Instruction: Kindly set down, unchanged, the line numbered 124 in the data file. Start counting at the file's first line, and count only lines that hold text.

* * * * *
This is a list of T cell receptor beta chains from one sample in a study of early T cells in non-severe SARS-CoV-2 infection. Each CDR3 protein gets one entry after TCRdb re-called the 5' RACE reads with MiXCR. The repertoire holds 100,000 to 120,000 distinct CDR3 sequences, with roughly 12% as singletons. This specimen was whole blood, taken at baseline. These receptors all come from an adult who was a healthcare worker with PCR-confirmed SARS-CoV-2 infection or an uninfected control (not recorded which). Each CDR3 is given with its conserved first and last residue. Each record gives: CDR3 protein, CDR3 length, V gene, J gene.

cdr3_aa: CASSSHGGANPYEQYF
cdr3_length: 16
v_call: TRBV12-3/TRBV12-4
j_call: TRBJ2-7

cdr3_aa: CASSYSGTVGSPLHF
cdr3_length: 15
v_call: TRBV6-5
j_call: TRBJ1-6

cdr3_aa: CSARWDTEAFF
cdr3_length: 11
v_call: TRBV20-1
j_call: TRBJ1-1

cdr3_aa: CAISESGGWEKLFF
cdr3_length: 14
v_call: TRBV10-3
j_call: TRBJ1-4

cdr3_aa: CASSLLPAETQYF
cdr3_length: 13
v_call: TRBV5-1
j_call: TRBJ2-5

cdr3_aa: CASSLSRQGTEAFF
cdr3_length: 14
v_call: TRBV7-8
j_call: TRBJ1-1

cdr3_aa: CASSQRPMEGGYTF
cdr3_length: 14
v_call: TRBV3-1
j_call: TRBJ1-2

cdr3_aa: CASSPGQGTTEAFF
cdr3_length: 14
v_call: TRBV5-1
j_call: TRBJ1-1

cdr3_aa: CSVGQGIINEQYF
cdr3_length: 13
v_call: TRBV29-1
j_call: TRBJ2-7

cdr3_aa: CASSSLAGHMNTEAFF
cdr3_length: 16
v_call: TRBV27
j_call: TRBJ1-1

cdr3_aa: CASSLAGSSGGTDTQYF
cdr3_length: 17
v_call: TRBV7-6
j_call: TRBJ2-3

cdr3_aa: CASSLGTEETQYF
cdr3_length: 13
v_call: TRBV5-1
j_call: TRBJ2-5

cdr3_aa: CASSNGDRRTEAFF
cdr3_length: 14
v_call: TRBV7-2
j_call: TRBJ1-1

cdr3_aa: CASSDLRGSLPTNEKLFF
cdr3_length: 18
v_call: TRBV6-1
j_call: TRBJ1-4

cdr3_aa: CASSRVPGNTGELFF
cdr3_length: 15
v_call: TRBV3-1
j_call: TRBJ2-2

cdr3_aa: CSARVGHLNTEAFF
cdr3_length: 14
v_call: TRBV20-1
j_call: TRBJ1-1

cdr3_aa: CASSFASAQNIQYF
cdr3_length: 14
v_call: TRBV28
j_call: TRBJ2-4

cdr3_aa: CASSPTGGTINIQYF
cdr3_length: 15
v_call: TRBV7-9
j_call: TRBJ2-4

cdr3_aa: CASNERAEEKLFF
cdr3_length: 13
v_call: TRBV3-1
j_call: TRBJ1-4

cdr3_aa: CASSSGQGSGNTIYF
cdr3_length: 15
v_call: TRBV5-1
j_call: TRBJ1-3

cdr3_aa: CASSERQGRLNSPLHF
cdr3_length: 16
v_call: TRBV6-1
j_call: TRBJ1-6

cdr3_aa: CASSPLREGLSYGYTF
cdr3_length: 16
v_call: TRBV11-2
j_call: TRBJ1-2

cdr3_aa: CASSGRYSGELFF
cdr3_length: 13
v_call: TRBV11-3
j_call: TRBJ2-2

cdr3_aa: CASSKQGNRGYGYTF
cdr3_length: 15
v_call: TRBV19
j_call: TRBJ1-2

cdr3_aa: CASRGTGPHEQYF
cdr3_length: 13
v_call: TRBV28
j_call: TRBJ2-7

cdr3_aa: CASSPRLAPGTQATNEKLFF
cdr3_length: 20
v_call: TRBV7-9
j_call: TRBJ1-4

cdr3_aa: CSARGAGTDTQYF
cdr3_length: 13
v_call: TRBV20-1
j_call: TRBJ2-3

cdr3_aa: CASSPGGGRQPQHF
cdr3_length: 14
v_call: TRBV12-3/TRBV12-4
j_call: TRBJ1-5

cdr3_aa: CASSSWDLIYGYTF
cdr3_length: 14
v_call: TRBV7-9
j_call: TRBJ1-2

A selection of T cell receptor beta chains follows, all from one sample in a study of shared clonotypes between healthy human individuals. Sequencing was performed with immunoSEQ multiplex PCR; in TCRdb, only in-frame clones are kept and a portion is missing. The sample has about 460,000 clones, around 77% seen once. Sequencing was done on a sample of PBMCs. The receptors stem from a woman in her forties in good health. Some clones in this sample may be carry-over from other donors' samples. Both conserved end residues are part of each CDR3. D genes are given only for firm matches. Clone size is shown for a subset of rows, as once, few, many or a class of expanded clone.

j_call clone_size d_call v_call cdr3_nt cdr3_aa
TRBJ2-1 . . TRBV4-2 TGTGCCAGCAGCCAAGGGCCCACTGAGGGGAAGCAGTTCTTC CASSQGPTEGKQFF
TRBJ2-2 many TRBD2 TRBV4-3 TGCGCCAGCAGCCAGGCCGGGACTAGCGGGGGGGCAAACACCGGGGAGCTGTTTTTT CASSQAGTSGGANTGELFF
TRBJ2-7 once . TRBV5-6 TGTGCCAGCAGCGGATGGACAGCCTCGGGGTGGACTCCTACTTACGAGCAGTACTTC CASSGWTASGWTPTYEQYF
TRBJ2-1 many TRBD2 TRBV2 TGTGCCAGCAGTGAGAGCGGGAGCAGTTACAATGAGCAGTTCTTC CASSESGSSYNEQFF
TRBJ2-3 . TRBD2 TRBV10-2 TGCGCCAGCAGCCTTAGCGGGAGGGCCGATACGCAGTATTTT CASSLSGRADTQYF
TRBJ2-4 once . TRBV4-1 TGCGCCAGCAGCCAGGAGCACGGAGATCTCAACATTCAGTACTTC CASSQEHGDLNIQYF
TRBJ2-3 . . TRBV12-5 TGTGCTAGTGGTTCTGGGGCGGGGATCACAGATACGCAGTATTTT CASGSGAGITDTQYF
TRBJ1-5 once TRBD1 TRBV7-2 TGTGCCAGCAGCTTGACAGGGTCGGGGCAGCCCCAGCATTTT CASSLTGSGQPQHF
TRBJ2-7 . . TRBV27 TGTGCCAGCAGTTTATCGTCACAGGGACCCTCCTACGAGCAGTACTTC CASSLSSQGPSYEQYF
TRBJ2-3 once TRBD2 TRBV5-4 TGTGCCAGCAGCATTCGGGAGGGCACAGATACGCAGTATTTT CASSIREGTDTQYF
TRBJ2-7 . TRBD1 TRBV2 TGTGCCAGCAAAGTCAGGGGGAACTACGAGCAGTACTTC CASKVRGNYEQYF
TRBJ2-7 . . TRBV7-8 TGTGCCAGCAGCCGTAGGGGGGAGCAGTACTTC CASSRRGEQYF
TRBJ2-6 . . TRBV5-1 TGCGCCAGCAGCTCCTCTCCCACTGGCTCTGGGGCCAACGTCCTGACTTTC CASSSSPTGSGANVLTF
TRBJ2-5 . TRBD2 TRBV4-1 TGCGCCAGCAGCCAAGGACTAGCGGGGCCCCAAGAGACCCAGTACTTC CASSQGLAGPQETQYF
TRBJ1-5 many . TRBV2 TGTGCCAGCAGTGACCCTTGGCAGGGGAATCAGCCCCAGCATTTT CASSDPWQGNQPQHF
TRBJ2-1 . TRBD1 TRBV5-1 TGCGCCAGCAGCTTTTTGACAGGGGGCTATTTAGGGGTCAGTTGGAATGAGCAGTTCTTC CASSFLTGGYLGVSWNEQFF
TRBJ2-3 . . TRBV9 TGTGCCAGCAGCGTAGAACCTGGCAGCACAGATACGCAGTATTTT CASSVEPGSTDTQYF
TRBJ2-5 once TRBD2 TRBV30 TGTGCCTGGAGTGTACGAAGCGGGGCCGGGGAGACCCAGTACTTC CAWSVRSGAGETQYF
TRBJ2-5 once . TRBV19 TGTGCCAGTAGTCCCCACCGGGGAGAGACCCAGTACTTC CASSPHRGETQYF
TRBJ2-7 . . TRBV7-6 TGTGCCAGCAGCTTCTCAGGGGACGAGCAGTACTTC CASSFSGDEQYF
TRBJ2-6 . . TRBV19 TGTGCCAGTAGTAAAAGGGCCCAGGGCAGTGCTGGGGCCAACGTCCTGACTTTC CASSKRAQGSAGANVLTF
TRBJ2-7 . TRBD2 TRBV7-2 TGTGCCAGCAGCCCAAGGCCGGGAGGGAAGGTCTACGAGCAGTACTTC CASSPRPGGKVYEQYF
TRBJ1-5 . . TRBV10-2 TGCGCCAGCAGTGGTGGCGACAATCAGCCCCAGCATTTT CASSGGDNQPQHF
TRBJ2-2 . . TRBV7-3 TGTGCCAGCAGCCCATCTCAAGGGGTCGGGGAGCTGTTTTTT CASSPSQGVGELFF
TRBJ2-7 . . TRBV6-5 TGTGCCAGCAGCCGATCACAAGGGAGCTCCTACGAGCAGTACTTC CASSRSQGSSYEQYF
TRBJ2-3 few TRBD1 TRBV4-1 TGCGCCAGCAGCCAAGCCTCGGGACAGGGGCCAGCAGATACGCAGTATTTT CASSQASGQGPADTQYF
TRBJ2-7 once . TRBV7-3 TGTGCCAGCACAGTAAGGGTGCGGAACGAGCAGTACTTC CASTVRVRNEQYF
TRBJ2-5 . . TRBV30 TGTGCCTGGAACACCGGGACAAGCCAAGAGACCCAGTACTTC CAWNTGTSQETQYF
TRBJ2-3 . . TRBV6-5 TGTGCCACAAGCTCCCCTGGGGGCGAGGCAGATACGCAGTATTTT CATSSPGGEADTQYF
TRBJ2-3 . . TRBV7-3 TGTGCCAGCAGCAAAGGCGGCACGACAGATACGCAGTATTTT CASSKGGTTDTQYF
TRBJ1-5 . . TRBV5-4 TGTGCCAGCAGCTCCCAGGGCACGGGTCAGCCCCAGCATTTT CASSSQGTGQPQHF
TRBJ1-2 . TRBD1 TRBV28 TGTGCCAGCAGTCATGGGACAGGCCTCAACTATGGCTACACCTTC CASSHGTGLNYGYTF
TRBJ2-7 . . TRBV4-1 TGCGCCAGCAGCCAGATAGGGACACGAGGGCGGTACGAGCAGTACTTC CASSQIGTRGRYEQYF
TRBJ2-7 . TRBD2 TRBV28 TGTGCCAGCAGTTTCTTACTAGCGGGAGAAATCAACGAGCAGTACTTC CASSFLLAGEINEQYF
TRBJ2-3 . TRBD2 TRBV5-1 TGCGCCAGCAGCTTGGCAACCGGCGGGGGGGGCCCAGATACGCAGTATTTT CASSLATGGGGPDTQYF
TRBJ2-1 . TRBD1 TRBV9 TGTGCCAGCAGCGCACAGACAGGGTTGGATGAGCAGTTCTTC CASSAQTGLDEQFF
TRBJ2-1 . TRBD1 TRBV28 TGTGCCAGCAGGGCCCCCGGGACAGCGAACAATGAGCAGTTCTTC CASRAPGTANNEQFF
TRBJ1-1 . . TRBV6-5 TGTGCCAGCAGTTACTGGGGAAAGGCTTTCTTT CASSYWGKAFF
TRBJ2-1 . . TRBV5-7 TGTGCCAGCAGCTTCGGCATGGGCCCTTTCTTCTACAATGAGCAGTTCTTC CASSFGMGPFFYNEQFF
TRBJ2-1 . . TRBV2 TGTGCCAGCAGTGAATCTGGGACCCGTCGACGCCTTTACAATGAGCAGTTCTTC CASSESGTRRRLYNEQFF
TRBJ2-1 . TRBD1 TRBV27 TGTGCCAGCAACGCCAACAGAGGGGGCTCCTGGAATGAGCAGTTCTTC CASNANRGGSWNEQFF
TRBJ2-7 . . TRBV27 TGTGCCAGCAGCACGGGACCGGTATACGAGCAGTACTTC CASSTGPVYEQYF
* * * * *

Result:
TRBJ2-3 . TRBD2 TRBV10-2 TGCGCCAGCAGCCTTAGCGGGAGGGCCGATACGCAGTATTTT CASSLSGRADTQYF